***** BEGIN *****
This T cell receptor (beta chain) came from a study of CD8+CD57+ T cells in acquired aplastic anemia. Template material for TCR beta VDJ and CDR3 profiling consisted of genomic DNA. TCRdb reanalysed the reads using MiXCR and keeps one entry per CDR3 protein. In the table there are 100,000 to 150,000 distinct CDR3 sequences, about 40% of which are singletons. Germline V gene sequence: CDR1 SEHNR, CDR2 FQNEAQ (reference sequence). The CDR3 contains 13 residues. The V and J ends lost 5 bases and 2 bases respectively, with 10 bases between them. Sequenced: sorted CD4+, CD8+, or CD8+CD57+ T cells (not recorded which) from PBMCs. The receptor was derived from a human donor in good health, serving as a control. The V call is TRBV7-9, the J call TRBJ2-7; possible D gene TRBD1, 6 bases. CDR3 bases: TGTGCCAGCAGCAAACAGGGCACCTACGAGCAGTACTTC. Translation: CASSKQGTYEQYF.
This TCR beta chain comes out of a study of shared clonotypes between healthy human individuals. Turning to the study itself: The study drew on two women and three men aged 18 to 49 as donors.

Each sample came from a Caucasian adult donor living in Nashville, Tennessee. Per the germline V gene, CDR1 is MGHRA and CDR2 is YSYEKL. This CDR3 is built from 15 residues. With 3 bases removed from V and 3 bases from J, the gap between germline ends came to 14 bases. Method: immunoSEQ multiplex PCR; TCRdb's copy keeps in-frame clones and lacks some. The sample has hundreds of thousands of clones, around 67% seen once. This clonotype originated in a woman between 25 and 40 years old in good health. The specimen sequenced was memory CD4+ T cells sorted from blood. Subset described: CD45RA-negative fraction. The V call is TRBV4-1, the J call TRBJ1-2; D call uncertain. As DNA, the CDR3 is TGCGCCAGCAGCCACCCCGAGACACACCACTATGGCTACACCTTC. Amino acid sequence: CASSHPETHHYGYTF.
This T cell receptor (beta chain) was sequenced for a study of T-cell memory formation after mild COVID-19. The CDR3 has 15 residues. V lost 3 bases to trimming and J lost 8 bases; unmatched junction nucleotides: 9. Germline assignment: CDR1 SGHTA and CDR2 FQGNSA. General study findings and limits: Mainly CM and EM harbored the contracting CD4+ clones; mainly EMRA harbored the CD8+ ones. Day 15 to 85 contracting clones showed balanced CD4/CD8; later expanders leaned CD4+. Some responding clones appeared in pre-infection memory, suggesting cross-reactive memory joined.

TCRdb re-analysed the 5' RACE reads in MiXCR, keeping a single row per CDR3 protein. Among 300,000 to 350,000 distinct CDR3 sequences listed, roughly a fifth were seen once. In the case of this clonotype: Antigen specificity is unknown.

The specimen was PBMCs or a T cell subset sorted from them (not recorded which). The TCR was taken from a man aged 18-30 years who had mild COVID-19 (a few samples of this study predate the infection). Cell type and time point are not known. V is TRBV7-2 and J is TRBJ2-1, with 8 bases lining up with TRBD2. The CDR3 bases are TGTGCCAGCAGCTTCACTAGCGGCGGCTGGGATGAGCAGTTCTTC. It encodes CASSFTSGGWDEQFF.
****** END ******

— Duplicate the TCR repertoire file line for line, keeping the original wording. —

This T cell receptor (beta chain) came from a study of CD8+CD57+ T cells in acquired aplastic anemia. Template material for TCR beta VDJ and CDR3 profiling consisted of genomic DNA. TCRdb reanalysed the reads using MiXCR and keeps one entry per CDR3 protein. In the table there are 100,000 to 150,000 distinct CDR3 sequences, about 40% of which are singletons. Germline V gene sequence: CDR1 SEHNR, CDR2 FQNEAQ (reference sequence). The CDR3 contains 13 residues. The V and J ends lost 5 bases and 2 bases respectively, with 10 bases between them. Sequenced: sorted CD4+, CD8+, or CD8+CD57+ T cells (not recorded which) from PBMCs. The receptor was derived from a human donor in good health, serving as a control. The V call is TRBV7-9, the J call TRBJ2-7; possible D gene TRBD1, 6 bases. CDR3 bases: TGTGCCAGCAGCAAACAGGGCACCTACGAGCAGTACTTC. Translation: CASSKQGTYEQYF.
This TCR beta chain comes out of a study of shared clonotypes between healthy human individuals. Turning to the study itself: The study drew on two women and three men aged 18 to 49 as donors.

Each sample came from a Caucasian adult donor living in Nashville, Tennessee. Per the germline V gene, CDR1 is MGHRA and CDR2 is YSYEKL. This CDR3 is built from 15 residues. With 3 bases removed from V and 3 bases from J, the gap between germline ends came to 14 bases. Method: immunoSEQ multiplex PCR; TCRdb's copy keeps in-frame clones and lacks some. The sample has hundreds of thousands of clones, around 67% seen once. This clonotype originated in a woman between 25 and 40 years old in good health. The specimen sequenced was memory CD4+ T cells sorted from blood. Subset described: CD45RA-negative fraction. The V call is TRBV4-1, the J call TRBJ1-2; D call uncertain. As DNA, the CDR3 is TGCGCCAGCAGCCACCCCGAGACACACCACTATGGCTACACCTTC. Amino acid sequence: CASSHPETHHYGYTF.
This T cell receptor (beta chain) was sequenced for a study of T-cell memory formation after mild COVID-19. The CDR3 has 15 residues. V lost 3 bases to trimming and J lost 8 bases; unmatched junction nucleotides: 9. Germline assignment: CDR1 SGHTA and CDR2 FQGNSA. General study findings and limits: Mainly CM and EM harbored the contracting CD4+ clones; mainly EMRA harbored the CD8+ ones. Day 15 to 85 contracting clones showed balanced CD4/CD8; later expanders leaned CD4+. Some responding clones appeared in pre-infection memory, suggesting cross-reactive memory joined.

TCRdb re-analysed the 5' RACE reads in MiXCR, keeping a single row per CDR3 protein. Among 300,000 to 350,000 distinct CDR3 sequences listed, roughly a fifth were seen once. In the case of this clonotype: Antigen specificity is unknown.

The specimen was PBMCs or a T cell subset sorted from them (not recorded which). The TCR was taken from a man aged 18-30 years who had mild COVID-19 (a few samples of this study predate the infection). Cell type and time point are not known. V is TRBV7-2 and J is TRBJ2-1, with 8 bases lining up with TRBD2. The CDR3 bases are TGTGCCAGCAGCTTCACTAGCGGCGGCTGGGATGAGCAGTTCTTC. It encodes CASSFTSGGWDEQFF.